What is Samos?
Samos is one of the most famous of the Ionian islands, third in size among the group which includes Lesbos and Cos. It is situated at the mouth of the bay of Ephesus, between the cities of Ephesus and Miletus, and separated from the mainland of Ionia by the narrow strait where the Greeks met and conquered the Persian fleet in the battle of Mycale, 479 BC (Herodotus ix.100 ff).
The surface of the island is very rugged and mountainous, Mt. Kerki (modern name) rising to a height of 4,700 ft., and it was due to this that the island received its name.
Samos was renowned in antiquity as one of the noted centers of Ionjan luxury, and reached its zenith of prosperity under the rule of the famous tyrant Polycrates (533-522 BC), who made himself master of the Aegean Sea. He carried on trade with Egypt, and his intercourse with that country, his friendship with Amasis, the famous "ring" story and the revolting manner of the death of Polycrates arere all told in one of the most interesting stories of Herodotus (Herod. iii.39 ff).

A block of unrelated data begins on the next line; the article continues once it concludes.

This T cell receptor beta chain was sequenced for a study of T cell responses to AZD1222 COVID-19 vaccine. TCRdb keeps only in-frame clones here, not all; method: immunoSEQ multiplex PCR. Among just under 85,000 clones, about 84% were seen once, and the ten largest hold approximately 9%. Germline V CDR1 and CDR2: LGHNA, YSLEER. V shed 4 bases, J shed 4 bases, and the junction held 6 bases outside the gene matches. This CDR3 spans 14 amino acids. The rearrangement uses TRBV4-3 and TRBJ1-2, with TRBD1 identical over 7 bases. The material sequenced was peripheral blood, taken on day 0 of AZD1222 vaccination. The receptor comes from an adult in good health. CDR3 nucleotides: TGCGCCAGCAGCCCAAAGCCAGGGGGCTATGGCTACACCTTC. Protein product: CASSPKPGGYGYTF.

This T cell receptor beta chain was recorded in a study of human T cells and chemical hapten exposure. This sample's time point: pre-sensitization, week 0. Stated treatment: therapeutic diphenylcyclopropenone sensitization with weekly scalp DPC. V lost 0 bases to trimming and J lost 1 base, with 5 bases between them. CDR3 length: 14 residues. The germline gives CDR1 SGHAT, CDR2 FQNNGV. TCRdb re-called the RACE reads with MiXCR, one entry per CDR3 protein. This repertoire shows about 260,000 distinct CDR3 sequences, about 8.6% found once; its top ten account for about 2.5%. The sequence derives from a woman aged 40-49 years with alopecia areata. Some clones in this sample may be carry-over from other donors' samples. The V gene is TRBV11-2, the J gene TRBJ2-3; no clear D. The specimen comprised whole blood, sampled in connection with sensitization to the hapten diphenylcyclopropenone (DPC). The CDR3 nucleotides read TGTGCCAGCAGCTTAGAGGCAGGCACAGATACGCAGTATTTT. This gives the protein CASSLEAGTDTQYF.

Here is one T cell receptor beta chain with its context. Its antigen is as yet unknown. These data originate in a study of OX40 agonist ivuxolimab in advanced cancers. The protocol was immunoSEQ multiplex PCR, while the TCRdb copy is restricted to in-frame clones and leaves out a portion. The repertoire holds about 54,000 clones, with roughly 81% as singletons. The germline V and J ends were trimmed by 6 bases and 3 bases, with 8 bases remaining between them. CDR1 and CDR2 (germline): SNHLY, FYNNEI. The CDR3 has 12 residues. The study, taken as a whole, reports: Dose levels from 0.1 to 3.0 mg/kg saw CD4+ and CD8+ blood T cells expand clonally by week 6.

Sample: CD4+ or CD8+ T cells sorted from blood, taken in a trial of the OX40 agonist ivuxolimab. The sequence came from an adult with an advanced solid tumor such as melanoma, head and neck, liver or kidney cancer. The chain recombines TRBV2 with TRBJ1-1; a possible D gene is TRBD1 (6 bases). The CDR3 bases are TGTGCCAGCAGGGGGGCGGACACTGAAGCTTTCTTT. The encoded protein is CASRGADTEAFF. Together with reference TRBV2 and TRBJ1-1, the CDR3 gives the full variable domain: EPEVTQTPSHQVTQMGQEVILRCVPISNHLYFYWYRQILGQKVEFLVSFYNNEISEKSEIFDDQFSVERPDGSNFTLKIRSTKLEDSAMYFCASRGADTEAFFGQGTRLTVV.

In 84 BC, the island was joined to the province of Asia, and in 17 BC it became a civitas libera, through the favor of Augustus (Dio Cass. liv.9; Pliny, NH, v.37). Both Marcus Agrippa and Herod visited the island; and according to Josephus (Ant., XVI, ii, 2; BJ, I, xxi, 11) "bestowed a great many benefits" on it. In the Apocrypha, Samos is mentioned among the places to which Lucius, consul of the Romans, wrote, asking their good will toward the Jews (1 Macc 15:23).
In the New Testament, Paul touched here, after passing Chios, on his return from his third missionary journey (Acts 20:15). In Textus Receptus of the New Testament, we find in this passage Grk: kai meinantes en Trogullio ("and having remained in Trogyllium"). This reading is wanting in the oldest manuscripts, and may be a sort of gloss, or explanation; due to the technical use of paraballein, "to touch land" (compare Josephus, Ant, XVIII, vi, 4), and not necessarily "to make a landing." Trogyllium lay on the mainland opposite Samos, at the end of the ridge of Mycale. Still there is no particular reason why this reading should be supported, especially as it is not found in the earliest of authorities. Soden's 1913 text, however, retains the reading in brackets.
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